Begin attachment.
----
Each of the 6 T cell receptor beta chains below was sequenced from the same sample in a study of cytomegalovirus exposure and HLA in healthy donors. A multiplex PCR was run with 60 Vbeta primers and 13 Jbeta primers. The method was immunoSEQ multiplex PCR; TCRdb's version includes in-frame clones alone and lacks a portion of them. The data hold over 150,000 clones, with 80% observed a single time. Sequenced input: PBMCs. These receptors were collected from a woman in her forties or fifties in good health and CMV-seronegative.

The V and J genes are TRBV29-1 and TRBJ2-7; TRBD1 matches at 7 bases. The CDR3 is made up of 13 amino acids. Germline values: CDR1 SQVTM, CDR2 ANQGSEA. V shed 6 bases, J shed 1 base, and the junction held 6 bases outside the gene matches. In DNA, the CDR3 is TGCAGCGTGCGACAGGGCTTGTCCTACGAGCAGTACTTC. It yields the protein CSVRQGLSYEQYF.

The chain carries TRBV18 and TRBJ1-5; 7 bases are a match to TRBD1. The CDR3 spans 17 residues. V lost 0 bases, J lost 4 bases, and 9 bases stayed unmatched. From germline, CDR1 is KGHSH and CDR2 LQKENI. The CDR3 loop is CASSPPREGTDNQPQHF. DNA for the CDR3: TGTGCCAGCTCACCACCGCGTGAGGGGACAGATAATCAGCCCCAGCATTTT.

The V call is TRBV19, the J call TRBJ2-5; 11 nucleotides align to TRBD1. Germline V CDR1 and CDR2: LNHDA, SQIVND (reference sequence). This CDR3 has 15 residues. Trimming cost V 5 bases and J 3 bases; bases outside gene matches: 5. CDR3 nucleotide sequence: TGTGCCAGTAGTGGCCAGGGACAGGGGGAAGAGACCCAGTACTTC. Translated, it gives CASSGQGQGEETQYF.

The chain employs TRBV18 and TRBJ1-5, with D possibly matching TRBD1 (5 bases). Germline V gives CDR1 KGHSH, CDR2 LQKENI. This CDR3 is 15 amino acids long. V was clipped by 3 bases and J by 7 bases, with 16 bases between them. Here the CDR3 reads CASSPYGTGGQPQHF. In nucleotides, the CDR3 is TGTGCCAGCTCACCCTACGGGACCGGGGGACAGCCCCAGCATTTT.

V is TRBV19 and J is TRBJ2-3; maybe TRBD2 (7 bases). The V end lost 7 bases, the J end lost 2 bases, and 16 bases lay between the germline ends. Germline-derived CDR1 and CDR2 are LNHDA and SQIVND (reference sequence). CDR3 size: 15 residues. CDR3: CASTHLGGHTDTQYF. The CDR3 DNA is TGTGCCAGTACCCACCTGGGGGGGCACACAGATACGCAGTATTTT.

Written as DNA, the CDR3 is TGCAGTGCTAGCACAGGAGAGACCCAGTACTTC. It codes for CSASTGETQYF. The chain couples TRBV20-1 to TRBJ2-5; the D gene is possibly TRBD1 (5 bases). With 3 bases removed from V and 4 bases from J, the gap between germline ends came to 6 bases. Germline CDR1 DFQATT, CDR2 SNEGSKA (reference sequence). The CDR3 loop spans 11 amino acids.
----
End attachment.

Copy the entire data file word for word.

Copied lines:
Each of the 6 T cell receptor beta chains below was sequenced from the same sample in a study of cytomegalovirus exposure and HLA in healthy donors. A multiplex PCR was run with 60 Vbeta primers and 13 Jbeta primers. The method was immunoSEQ multiplex PCR; TCRdb's version includes in-frame clones alone and lacks a portion of them. The data hold over 150,000 clones, with 80% observed a single time. Sequenced input: PBMCs. These receptors were collected from a woman in her forties or fifties in good health and CMV-seronegative.

The V and J genes are TRBV29-1 and TRBJ2-7; TRBD1 matches at 7 bases. The CDR3 is made up of 13 amino acids. Germline values: CDR1 SQVTM, CDR2 ANQGSEA. V shed 6 bases, J shed 1 base, and the junction held 6 bases outside the gene matches. In DNA, the CDR3 is TGCAGCGTGCGACAGGGCTTGTCCTACGAGCAGTACTTC. It yields the protein CSVRQGLSYEQYF.

The chain carries TRBV18 and TRBJ1-5; 7 bases are a match to TRBD1. The CDR3 spans 17 residues. V lost 0 bases, J lost 4 bases, and 9 bases stayed unmatched. From germline, CDR1 is KGHSH and CDR2 LQKENI. The CDR3 loop is CASSPPREGTDNQPQHF. DNA for the CDR3: TGTGCCAGCTCACCACCGCGTGAGGGGACAGATAATCAGCCCCAGCATTTT.

The V call is TRBV19, the J call TRBJ2-5; 11 nucleotides align to TRBD1. Germline V CDR1 and CDR2: LNHDA, SQIVND (reference sequence). This CDR3 has 15 residues. Trimming cost V 5 bases and J 3 bases; bases outside gene matches: 5. CDR3 nucleotide sequence: TGTGCCAGTAGTGGCCAGGGACAGGGGGAAGAGACCCAGTACTTC. Translated, it gives CASSGQGQGEETQYF.

The chain employs TRBV18 and TRBJ1-5, with D possibly matching TRBD1 (5 bases). Germline V gives CDR1 KGHSH, CDR2 LQKENI. This CDR3 is 15 amino acids long. V was clipped by 3 bases and J by 7 bases, with 16 bases between them. Here the CDR3 reads CASSPYGTGGQPQHF. In nucleotides, the CDR3 is TGTGCCAGCTCACCCTACGGGACCGGGGGACAGCCCCAGCATTTT.

V is TRBV19 and J is TRBJ2-3; maybe TRBD2 (7 bases). The V end lost 7 bases, the J end lost 2 bases, and 16 bases lay between the germline ends. Germline-derived CDR1 and CDR2 are LNHDA and SQIVND (reference sequence). CDR3 size: 15 residues. CDR3: CASTHLGGHTDTQYF. The CDR3 DNA is TGTGCCAGTACCCACCTGGGGGGGCACACAGATACGCAGTATTTT.

Written as DNA, the CDR3 is TGCAGTGCTAGCACAGGAGAGACCCAGTACTTC. It codes for CSASTGETQYF. The chain couples TRBV20-1 to TRBJ2-5; the D gene is possibly TRBD1 (5 bases). With 3 bases removed from V and 4 bases from J, the gap between germline ends came to 6 bases. Germline CDR1 DFQATT, CDR2 SNEGSKA (reference sequence). The CDR3 loop spans 11 amino acids.